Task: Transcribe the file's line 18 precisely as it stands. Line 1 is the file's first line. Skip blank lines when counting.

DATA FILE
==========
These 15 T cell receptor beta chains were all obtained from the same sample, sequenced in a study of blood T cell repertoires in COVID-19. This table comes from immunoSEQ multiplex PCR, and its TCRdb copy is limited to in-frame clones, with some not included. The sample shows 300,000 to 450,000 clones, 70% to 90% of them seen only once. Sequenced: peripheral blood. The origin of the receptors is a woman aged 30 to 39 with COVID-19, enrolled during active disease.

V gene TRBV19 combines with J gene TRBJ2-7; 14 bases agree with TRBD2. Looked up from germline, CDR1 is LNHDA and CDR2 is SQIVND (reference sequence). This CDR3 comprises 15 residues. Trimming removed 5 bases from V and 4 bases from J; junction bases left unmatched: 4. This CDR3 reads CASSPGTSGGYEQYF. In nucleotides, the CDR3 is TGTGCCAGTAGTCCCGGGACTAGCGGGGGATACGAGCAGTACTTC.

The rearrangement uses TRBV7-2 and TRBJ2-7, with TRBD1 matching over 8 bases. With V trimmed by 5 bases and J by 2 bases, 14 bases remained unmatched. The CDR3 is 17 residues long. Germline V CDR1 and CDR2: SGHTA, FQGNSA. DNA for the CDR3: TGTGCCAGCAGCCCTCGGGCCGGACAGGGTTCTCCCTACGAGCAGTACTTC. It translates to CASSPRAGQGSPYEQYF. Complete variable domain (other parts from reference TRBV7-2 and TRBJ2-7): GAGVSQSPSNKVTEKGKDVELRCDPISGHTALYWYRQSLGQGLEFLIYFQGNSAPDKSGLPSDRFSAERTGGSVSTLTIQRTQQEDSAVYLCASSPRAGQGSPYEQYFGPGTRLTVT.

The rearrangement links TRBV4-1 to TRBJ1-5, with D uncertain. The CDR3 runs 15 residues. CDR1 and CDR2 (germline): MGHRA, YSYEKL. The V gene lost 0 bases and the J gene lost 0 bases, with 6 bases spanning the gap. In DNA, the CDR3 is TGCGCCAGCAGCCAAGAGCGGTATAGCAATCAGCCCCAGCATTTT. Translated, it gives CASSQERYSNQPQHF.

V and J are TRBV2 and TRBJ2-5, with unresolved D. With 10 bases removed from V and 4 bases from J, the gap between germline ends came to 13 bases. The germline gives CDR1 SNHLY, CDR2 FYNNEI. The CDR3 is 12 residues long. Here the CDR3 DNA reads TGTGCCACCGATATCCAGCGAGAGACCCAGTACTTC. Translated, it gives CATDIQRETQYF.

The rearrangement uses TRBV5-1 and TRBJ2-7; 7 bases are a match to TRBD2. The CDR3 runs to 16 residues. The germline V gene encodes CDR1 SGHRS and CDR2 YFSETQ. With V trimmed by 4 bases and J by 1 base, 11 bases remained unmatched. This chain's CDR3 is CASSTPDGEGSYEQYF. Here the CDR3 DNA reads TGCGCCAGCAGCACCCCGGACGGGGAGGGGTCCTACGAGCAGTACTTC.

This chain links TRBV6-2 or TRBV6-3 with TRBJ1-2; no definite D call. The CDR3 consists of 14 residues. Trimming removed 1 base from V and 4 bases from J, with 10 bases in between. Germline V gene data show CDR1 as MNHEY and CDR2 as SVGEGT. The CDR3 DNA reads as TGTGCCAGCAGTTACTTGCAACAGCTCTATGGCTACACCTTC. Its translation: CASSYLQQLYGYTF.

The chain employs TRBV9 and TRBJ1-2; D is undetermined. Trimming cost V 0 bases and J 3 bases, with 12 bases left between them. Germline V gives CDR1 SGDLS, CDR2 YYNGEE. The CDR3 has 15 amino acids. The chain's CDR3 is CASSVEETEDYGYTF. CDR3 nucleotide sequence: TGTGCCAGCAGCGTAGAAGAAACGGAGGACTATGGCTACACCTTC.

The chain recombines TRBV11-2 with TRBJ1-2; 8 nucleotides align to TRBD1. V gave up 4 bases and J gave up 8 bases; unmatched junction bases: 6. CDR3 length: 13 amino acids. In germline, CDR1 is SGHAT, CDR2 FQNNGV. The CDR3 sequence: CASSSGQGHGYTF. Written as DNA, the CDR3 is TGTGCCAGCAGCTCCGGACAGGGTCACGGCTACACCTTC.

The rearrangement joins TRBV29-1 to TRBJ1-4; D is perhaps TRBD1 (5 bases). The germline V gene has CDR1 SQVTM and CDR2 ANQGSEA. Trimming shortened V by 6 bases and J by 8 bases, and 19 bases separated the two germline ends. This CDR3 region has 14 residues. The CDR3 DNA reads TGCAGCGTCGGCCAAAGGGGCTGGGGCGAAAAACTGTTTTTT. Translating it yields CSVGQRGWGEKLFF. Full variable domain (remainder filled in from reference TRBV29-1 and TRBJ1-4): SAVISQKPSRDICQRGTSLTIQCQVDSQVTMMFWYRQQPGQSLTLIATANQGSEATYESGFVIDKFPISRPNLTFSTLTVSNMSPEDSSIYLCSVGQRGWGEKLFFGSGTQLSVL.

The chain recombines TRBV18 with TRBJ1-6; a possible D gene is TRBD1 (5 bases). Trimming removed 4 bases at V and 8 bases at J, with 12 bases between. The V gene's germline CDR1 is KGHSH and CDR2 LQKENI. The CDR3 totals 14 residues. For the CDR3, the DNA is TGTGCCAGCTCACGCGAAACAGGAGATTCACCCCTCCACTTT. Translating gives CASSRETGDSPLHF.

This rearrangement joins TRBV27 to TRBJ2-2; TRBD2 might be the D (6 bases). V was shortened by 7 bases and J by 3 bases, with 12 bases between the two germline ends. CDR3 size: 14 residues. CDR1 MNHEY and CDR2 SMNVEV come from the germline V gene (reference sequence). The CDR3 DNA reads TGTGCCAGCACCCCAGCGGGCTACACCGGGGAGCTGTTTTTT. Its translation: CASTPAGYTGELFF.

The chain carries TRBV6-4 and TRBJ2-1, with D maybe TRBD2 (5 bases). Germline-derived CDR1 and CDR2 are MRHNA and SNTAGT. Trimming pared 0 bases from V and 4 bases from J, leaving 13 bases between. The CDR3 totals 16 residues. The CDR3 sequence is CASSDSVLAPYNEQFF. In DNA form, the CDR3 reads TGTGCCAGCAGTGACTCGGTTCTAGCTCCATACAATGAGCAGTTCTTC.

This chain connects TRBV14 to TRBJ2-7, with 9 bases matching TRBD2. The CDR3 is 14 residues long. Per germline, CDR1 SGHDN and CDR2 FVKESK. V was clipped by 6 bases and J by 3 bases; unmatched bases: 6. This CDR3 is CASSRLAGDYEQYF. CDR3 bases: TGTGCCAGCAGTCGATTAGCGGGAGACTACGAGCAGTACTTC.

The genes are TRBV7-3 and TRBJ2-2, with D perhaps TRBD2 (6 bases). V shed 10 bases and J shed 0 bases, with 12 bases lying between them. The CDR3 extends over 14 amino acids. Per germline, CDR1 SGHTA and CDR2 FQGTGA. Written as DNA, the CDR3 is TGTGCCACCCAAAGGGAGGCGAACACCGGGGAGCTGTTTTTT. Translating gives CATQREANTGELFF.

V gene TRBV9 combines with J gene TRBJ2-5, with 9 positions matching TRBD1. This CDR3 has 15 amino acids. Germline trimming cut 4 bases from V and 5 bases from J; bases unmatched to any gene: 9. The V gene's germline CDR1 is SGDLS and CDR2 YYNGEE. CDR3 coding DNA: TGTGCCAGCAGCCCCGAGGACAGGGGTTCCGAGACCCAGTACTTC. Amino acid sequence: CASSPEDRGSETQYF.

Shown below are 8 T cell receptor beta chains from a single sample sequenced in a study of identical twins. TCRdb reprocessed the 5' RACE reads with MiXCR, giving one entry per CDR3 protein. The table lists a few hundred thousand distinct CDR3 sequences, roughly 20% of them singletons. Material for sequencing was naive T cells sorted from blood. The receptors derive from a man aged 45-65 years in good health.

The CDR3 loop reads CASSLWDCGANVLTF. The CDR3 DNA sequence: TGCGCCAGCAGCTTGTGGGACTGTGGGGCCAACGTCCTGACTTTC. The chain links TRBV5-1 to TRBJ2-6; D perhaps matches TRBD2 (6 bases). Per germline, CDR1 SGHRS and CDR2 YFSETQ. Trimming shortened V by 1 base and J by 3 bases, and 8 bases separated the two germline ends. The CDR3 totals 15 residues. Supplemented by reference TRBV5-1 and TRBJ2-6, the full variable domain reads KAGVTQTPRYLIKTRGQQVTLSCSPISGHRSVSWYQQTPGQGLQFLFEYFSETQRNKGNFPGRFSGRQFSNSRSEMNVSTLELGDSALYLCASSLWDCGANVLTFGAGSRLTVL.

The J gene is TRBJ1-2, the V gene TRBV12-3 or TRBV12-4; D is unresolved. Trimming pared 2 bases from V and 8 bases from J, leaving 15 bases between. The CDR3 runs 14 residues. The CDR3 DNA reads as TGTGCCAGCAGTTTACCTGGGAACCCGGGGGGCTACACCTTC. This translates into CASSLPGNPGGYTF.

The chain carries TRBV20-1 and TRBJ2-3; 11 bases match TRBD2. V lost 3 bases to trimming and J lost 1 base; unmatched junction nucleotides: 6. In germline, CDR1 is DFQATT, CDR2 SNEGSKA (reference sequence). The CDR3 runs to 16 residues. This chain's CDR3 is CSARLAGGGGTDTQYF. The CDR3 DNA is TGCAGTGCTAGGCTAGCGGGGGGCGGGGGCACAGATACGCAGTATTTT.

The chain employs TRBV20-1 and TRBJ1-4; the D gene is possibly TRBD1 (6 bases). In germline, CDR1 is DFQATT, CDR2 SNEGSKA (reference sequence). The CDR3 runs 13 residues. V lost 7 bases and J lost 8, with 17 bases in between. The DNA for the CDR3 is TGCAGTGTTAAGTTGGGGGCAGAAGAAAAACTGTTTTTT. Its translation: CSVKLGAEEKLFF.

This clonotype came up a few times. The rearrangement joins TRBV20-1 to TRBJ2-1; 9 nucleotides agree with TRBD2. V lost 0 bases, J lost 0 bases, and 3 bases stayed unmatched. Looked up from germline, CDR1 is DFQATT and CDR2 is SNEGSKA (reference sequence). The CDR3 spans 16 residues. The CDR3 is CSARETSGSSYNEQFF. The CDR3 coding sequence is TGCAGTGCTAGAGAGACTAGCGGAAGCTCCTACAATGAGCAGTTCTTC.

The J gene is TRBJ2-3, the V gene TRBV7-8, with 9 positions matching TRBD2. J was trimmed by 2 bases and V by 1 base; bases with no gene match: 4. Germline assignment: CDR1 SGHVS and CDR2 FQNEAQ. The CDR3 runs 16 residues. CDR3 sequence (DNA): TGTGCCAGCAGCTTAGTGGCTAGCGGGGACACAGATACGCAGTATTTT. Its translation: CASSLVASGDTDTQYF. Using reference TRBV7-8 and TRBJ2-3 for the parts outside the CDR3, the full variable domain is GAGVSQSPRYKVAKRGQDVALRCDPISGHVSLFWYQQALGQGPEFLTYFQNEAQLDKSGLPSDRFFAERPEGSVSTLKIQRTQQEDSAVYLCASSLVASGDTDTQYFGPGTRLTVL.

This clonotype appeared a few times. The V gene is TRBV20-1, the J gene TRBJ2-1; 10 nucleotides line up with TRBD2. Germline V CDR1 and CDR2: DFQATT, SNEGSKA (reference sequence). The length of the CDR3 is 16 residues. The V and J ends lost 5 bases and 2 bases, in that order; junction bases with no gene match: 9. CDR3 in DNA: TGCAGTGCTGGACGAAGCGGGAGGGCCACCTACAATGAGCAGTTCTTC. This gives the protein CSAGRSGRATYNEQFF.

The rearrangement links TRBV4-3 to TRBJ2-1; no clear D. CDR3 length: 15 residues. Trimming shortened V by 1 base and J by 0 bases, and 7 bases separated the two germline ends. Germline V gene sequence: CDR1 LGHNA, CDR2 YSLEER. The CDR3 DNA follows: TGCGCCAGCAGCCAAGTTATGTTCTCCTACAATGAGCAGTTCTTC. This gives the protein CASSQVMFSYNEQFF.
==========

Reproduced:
The CDR3 loop reads CASSLWDCGANVLTF. The CDR3 DNA sequence: TGCGCCAGCAGCTTGTGGGACTGTGGGGCCAACGTCCTGACTTTC. The chain links TRBV5-1 to TRBJ2-6; D perhaps matches TRBD2 (6 bases). Per germline, CDR1 SGHRS and CDR2 YFSETQ. Trimming shortened V by 1 base and J by 3 bases, and 8 bases separated the two germline ends. The CDR3 totals 15 residues. Supplemented by reference TRBV5-1 and TRBJ2-6, the full variable domain reads KAGVTQTPRYLIKTRGQQVTLSCSPISGHRSVSWYQQTPGQGLQFLFEYFSETQRNKGNFPGRFSGRQFSNSRSEMNVSTLELGDSALYLCASSLWDCGANVLTFGAGSRLTVL.